Several rail cars on the Washington subway system have been suspended, prompting the city to suspend some rail car use
After a safety investigation revealed defects similar to recurrences of A recent derailment, the Washington Metropolitan Area Transit Authority (WMATA) was ordered to stop using nearly 60% of its rail fleet Monday.
The subway system that runs Washington, D.C., and parts of Maryland and Virginia, said without those rail cars, it will "operate about 40 trains tomorrow offering a basic service pattern on all lines of trains departing about every 30 minutes."
That schedule may result in some significant delays for rush-hour commuters. Students in Washington schools told students in a tweet to prepare for Monday's major school closures to and from school.
The suspension was triggered by an ongoing investigation by the National Transportation Safety Board (NTSB) into the Oct. 12 derailment of a Blue Line WMATA train between Rosslyn and Arlington Cemetery stations.
The Washington Metrorail Safety Commission said it had ordered the 7000-series trains to be shut down no later than 5 a.m. on Sunday. Monday (0900 GMT) after the NTSB "identified safety concerns related to the spacing of wheels on 7000 Series railcar axles."
The 7000-series cars were built by Kawasaki Heavy Industries and its subsidiary New York-based Kawaki Rail Car Inc., which delivered the first railcars to WMATA in January 2014. A spokesman for the Washington Metro Safety Commission said the cars are manufactured by the company's subsidiary Kawaraki Light Industries in New Jersey.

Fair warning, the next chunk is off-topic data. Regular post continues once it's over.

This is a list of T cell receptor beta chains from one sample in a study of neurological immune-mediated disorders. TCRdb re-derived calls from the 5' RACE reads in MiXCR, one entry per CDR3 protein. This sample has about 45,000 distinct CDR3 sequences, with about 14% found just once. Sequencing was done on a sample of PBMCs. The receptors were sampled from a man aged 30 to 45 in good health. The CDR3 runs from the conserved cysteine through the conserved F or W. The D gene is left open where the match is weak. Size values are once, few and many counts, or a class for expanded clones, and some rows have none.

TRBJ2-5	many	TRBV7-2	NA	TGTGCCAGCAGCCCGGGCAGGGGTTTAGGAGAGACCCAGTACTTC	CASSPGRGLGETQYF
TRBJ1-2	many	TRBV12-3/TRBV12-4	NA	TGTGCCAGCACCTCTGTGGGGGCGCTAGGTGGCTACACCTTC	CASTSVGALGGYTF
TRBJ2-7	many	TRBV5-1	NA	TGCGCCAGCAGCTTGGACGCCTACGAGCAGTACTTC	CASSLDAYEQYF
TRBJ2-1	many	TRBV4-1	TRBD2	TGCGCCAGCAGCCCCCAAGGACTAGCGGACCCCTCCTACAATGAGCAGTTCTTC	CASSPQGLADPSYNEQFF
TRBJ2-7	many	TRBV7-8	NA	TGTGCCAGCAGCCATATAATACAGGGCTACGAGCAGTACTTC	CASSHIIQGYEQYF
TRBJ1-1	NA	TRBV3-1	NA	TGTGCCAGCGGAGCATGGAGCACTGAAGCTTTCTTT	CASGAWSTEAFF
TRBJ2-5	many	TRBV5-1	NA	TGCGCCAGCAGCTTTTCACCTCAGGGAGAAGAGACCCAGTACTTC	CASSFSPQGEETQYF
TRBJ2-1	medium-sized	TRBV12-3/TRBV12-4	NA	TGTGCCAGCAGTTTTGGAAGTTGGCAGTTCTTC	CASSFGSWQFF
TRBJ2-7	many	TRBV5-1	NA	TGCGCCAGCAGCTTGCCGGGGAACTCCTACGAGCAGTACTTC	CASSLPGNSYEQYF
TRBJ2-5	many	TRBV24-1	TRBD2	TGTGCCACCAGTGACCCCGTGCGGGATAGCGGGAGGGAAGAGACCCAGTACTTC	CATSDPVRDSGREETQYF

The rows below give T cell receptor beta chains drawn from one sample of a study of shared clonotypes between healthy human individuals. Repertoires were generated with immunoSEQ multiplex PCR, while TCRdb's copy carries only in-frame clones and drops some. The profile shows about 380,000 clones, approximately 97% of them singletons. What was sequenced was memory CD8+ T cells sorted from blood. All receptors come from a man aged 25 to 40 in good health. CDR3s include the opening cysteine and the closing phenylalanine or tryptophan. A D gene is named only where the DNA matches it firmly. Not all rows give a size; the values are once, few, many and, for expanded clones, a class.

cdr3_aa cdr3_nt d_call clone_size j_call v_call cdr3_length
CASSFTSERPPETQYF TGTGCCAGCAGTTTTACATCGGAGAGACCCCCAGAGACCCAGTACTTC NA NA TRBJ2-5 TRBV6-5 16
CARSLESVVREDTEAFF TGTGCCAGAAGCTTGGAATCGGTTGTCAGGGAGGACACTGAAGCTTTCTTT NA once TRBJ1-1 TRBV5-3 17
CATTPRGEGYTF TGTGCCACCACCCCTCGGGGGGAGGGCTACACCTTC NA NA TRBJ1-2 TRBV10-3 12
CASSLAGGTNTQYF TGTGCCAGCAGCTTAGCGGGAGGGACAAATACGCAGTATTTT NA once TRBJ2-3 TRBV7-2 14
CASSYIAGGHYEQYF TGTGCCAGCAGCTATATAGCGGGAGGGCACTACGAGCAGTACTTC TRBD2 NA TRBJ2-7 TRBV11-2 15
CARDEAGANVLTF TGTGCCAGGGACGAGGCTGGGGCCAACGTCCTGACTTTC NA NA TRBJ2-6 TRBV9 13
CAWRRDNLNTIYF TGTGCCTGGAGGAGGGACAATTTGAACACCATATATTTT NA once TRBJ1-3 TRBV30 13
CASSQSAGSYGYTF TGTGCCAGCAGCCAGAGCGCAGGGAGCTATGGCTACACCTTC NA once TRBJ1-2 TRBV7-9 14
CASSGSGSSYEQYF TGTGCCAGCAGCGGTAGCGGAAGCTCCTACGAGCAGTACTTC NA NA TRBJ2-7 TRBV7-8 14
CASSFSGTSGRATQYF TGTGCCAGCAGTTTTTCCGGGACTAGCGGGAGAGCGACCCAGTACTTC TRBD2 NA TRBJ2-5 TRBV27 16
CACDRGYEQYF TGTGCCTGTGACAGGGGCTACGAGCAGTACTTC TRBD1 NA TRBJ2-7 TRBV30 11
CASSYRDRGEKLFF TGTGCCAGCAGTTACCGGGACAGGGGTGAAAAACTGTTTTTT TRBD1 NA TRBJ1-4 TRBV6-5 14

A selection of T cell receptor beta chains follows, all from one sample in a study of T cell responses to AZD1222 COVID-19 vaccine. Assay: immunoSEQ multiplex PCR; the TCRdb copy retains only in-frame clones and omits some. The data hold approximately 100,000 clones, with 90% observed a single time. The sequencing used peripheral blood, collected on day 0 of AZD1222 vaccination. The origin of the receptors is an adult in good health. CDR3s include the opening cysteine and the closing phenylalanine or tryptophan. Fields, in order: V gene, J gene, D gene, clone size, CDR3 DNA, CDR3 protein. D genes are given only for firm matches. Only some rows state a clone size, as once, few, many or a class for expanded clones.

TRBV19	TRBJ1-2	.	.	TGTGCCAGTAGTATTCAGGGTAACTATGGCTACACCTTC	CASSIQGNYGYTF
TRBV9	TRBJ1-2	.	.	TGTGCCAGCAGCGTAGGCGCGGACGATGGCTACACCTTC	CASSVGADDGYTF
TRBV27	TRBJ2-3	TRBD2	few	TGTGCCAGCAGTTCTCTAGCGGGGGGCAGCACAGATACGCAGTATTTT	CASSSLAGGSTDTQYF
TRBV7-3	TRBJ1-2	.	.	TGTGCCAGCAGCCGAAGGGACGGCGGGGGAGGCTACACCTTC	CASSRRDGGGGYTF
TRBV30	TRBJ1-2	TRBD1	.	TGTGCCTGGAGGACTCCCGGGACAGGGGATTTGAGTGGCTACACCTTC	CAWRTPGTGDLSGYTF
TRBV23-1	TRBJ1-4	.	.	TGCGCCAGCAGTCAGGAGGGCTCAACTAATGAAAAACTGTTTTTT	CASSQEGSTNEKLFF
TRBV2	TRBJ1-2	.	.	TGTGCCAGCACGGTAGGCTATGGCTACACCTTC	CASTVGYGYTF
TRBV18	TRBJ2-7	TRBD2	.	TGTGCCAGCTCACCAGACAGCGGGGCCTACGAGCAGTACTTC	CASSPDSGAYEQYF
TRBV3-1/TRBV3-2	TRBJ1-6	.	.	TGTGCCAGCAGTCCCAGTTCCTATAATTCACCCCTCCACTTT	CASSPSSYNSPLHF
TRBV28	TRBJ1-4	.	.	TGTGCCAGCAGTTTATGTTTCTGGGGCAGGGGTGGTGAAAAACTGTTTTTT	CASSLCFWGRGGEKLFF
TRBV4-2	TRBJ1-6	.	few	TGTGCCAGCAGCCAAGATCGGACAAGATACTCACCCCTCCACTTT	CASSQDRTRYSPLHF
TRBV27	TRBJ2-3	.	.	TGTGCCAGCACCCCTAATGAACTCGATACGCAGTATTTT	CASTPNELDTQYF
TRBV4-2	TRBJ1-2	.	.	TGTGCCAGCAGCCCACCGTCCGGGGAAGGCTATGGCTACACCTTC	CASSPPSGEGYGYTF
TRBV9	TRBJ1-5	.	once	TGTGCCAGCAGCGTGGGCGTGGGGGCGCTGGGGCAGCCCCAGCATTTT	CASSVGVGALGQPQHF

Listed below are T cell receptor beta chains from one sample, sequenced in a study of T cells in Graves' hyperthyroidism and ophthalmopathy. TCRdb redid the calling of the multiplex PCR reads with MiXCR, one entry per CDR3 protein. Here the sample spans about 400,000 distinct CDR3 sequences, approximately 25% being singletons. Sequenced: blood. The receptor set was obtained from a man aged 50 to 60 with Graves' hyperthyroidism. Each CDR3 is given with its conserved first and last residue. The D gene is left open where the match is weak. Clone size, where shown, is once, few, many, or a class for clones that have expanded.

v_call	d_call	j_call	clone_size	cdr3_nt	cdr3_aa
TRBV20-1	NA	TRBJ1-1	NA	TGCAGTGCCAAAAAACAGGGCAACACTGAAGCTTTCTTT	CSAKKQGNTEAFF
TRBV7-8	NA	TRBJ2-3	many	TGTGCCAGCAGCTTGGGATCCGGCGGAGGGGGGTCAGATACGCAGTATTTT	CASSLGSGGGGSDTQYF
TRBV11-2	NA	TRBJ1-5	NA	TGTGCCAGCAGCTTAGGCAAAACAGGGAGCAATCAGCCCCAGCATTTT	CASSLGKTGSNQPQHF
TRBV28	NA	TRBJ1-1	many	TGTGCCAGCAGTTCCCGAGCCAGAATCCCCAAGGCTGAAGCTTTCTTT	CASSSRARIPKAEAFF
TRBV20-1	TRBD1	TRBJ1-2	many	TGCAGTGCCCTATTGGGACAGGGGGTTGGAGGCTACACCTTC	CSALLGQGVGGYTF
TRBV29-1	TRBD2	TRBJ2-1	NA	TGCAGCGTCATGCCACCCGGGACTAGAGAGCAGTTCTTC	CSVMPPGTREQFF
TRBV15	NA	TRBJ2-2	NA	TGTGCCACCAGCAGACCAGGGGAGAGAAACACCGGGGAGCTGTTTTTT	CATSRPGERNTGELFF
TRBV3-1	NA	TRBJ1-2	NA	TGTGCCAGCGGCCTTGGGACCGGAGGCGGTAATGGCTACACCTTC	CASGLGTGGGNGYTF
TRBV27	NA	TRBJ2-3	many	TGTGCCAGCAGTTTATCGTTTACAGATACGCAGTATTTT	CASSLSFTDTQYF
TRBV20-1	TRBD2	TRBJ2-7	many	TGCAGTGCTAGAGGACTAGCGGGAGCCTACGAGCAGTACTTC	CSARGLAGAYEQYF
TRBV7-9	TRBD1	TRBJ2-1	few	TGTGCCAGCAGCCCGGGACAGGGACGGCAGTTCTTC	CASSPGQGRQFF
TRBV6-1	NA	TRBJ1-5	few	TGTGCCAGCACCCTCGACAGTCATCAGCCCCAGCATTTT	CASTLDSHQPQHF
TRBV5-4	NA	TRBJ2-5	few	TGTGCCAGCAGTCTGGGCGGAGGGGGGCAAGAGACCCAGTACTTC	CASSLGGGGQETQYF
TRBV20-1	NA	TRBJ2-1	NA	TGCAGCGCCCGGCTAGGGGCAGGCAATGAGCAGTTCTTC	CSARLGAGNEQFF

The order requires the removal of those 7000-series cars from service until Metrorail develops a plan to assess the cause and provide for the detection and prevention of these wheel assembly anomalies.
The derailment of a 7000-series blue line train between the Rosslyn and Arlington Cemetery stations in Arlington did not kill any of the 187 passengers onboard, according to WMATA.
The NTSB said late Sunday that it will hold a media briefing on Monday to discuss its investigation with chair Jennifer Homendy and Investigator-in-Charge Joe Gordon to provide an update on the matter.
WMATA will later update the public on "service for the remainder of this week."
The Washington subway system is the second-busiest in the United States, but thousands of U.S. government workers and others who normally commute each day into downtown Washington continue to work from home during the COVID-19 epidemic.
WMATA reports that subway service was 26% pre-pandemic on weekdays and nearly 50% on weekends, according to the most recent data available.